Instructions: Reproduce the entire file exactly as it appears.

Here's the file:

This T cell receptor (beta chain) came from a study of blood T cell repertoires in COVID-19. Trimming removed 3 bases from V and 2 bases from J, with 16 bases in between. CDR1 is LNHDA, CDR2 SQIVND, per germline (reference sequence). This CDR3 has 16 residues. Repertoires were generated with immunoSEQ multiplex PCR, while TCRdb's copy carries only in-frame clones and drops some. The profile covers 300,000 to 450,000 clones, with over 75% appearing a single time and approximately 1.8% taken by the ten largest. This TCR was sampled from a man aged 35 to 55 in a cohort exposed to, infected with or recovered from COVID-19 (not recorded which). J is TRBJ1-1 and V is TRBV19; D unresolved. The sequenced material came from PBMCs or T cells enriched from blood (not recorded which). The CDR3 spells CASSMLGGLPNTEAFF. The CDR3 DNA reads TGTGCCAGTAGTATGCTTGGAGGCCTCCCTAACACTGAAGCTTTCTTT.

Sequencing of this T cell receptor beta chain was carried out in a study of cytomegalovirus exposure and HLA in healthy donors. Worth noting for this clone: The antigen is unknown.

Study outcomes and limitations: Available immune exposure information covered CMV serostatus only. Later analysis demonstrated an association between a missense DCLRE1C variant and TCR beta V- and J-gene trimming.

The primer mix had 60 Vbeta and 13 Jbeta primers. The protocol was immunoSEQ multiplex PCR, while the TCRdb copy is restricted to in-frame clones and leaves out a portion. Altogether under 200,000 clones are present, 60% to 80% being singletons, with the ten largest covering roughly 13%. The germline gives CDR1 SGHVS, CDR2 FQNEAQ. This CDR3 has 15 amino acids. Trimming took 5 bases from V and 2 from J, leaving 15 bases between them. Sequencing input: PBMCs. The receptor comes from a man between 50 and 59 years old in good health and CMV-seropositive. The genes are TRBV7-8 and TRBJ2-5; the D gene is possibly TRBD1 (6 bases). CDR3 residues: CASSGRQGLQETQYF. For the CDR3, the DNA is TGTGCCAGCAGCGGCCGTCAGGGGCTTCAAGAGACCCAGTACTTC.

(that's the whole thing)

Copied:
This T cell receptor (beta chain) came from a study of blood T cell repertoires in COVID-19. Trimming removed 3 bases from V and 2 bases from J, with 16 bases in between. CDR1 is LNHDA, CDR2 SQIVND, per germline (reference sequence). This CDR3 has 16 residues. Repertoires were generated with immunoSEQ multiplex PCR, while TCRdb's copy carries only in-frame clones and drops some. The profile covers 300,000 to 450,000 clones, with over 75% appearing a single time and approximately 1.8% taken by the ten largest. This TCR was sampled from a man aged 35 to 55 in a cohort exposed to, infected with or recovered from COVID-19 (not recorded which). J is TRBJ1-1 and V is TRBV19; D unresolved. The sequenced material came from PBMCs or T cells enriched from blood (not recorded which). The CDR3 spells CASSMLGGLPNTEAFF. The CDR3 DNA reads TGTGCCAGTAGTATGCTTGGAGGCCTCCCTAACACTGAAGCTTTCTTT.

Sequencing of this T cell receptor beta chain was carried out in a study of cytomegalovirus exposure and HLA in healthy donors. Worth noting for this clone: The antigen is unknown.

Study outcomes and limitations: Available immune exposure information covered CMV serostatus only. Later analysis demonstrated an association between a missense DCLRE1C variant and TCR beta V- and J-gene trimming.

The primer mix had 60 Vbeta and 13 Jbeta primers. The protocol was immunoSEQ multiplex PCR, while the TCRdb copy is restricted to in-frame clones and leaves out a portion. Altogether under 200,000 clones are present, 60% to 80% being singletons, with the ten largest covering roughly 13%. The germline gives CDR1 SGHVS, CDR2 FQNEAQ. This CDR3 has 15 amino acids. Trimming took 5 bases from V and 2 from J, leaving 15 bases between them. Sequencing input: PBMCs. The receptor comes from a man between 50 and 59 years old in good health and CMV-seropositive. The genes are TRBV7-8 and TRBJ2-5; the D gene is possibly TRBD1 (6 bases). CDR3 residues: CASSGRQGLQETQYF. For the CDR3, the DNA is TGTGCCAGCAGCGGCCGTCAGGGGCTTCAAGAGACCCAGTACTTC.